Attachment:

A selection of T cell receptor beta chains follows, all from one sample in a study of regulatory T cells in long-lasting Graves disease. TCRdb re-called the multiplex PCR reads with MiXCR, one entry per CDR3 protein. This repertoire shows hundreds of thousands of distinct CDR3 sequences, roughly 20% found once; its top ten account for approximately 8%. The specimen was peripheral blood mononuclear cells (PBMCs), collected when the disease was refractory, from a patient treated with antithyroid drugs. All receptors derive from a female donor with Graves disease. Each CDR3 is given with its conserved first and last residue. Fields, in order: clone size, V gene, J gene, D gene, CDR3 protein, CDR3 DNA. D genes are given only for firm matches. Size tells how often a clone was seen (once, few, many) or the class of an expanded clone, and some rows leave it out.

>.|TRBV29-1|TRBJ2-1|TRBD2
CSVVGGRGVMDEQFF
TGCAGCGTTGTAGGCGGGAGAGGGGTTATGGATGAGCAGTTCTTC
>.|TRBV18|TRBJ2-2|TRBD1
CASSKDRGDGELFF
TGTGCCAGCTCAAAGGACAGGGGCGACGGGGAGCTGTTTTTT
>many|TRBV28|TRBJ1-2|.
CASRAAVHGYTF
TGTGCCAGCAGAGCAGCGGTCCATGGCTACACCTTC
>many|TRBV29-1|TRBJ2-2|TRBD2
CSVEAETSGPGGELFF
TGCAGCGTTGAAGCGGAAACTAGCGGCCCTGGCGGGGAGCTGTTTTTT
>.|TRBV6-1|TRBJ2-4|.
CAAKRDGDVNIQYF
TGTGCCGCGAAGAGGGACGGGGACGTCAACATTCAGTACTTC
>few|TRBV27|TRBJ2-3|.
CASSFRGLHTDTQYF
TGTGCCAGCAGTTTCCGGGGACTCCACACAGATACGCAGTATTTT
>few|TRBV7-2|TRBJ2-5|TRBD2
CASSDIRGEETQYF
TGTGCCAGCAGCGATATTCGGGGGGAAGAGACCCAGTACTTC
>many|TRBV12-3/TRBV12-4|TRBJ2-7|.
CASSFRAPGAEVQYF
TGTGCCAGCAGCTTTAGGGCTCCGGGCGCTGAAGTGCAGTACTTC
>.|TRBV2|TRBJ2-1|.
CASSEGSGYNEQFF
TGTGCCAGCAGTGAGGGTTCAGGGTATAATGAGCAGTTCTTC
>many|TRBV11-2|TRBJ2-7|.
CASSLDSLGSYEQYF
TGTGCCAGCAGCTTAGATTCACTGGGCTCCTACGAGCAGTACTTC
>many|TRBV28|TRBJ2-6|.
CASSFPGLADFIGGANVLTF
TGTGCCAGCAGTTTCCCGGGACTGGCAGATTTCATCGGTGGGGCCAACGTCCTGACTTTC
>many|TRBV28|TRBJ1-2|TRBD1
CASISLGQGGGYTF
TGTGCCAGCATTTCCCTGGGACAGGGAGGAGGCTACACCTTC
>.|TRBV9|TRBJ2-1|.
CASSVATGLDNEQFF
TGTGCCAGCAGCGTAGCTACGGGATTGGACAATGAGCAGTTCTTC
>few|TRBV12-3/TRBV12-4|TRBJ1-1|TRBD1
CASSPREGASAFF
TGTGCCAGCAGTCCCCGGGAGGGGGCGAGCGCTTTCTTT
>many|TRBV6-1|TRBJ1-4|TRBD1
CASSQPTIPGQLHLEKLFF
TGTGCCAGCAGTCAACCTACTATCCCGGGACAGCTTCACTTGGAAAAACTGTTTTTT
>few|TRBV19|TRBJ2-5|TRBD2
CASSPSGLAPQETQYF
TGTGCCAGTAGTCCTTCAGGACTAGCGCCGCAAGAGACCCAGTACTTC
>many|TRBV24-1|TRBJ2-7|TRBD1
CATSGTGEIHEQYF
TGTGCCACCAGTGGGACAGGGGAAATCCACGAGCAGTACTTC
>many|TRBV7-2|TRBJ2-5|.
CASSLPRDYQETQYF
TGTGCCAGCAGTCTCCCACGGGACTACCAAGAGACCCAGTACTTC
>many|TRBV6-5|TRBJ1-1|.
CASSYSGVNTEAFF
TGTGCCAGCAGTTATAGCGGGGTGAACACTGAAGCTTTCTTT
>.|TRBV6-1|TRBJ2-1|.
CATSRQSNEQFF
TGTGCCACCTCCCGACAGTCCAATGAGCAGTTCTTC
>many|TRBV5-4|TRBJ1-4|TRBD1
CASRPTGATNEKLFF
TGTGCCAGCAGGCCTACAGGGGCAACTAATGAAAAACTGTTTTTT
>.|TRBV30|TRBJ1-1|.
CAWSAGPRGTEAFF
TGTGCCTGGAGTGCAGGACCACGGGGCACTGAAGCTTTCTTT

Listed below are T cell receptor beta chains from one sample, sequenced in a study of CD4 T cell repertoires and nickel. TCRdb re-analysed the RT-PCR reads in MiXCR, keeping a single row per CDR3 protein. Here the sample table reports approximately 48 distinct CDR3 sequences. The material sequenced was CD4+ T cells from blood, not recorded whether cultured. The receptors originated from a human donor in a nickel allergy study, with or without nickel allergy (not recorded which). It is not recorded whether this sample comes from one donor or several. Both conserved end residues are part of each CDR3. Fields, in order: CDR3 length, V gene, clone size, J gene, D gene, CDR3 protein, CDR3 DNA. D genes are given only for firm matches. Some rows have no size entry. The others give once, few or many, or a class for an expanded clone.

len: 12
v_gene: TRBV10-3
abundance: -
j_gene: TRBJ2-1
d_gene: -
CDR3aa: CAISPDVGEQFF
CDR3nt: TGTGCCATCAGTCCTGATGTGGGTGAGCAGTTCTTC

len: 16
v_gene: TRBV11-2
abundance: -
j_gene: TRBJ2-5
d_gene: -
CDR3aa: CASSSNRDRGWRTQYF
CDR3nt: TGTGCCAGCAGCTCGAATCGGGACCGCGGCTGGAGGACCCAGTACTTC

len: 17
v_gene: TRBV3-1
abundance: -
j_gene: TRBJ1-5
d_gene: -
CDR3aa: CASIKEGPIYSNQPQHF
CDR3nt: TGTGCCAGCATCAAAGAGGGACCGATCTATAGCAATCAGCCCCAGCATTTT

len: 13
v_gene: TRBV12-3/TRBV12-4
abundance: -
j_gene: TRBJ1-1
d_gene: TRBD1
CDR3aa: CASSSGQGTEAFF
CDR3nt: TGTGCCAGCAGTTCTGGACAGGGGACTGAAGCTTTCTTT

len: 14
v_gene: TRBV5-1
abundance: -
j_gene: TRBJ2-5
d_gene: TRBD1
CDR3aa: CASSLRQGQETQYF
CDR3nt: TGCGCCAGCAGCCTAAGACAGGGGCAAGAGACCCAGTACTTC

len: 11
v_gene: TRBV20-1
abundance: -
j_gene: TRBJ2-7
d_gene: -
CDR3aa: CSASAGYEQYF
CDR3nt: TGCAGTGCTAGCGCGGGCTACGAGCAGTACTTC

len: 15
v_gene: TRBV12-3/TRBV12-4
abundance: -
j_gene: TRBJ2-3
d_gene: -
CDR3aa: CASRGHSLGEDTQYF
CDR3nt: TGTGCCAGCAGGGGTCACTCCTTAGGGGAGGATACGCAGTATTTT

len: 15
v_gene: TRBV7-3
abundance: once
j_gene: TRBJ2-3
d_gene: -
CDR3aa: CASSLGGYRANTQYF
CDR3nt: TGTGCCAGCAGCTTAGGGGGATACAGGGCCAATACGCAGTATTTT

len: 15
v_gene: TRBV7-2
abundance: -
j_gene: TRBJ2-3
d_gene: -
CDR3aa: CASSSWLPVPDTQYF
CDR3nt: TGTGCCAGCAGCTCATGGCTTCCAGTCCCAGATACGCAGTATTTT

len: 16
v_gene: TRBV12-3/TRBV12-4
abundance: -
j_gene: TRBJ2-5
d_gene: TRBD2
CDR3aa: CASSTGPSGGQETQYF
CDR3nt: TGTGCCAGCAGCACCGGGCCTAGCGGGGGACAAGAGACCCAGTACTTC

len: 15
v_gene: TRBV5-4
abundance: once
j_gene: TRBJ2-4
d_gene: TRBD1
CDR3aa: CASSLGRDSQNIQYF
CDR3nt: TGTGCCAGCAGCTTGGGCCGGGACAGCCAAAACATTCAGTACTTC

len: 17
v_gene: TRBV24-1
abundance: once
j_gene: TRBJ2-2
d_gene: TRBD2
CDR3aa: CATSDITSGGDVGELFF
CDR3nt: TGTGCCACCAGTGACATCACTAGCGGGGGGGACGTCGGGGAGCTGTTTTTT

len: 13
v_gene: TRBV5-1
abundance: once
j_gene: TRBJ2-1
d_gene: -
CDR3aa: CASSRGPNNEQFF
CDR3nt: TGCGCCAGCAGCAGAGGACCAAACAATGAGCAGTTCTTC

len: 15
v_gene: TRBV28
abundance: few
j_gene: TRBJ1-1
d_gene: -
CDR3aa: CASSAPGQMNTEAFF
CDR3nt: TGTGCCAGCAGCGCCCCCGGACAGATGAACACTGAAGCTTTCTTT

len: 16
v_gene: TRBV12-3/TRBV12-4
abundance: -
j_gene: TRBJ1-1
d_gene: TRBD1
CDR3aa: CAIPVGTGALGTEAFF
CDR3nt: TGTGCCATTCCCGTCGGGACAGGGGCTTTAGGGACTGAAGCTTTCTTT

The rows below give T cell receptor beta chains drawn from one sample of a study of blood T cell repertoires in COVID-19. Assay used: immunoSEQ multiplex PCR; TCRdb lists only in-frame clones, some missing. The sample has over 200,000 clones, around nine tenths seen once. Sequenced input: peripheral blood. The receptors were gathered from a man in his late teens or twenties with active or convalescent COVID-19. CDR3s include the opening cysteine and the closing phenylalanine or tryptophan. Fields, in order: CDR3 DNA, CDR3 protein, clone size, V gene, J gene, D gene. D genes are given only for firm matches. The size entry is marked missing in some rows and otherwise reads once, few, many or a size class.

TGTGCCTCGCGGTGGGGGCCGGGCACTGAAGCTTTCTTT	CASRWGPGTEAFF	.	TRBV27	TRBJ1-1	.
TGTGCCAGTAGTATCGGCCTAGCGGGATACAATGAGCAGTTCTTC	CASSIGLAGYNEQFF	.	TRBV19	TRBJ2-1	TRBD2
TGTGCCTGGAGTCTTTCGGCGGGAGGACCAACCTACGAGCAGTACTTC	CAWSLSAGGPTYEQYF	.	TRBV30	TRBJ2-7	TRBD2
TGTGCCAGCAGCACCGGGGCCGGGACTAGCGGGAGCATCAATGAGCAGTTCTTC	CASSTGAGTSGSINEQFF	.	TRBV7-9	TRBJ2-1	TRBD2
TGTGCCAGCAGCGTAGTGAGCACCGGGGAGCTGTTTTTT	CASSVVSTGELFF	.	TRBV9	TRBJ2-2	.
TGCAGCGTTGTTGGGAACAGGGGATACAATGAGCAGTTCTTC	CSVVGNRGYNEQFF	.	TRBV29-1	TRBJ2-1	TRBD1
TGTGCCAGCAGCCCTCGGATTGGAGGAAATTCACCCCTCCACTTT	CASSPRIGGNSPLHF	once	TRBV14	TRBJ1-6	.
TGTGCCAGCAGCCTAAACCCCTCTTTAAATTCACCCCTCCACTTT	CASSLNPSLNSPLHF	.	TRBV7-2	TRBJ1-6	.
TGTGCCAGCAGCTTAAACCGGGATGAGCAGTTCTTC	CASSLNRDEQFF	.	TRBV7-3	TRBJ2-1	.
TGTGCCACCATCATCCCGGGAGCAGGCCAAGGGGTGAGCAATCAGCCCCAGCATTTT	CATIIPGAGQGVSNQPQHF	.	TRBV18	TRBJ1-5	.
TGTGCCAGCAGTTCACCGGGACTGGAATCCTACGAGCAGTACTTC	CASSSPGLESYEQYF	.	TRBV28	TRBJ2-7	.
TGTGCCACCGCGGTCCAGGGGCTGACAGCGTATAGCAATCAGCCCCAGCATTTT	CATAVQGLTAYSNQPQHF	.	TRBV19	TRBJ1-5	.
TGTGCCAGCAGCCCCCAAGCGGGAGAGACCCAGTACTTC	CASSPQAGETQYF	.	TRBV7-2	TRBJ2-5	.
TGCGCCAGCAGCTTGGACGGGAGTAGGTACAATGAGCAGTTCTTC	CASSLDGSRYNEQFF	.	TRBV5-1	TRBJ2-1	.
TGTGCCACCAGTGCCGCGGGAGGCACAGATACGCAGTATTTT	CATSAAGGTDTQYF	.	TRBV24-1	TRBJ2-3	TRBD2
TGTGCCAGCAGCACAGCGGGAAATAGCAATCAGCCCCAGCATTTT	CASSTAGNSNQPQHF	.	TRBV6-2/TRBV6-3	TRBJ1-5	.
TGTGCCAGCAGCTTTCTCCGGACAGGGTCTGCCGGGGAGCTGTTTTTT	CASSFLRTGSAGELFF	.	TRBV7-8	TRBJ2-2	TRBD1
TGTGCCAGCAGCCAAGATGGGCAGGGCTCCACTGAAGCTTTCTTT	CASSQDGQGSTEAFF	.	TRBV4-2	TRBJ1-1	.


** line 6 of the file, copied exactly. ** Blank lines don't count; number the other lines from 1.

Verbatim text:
CASSKDRGDGELFF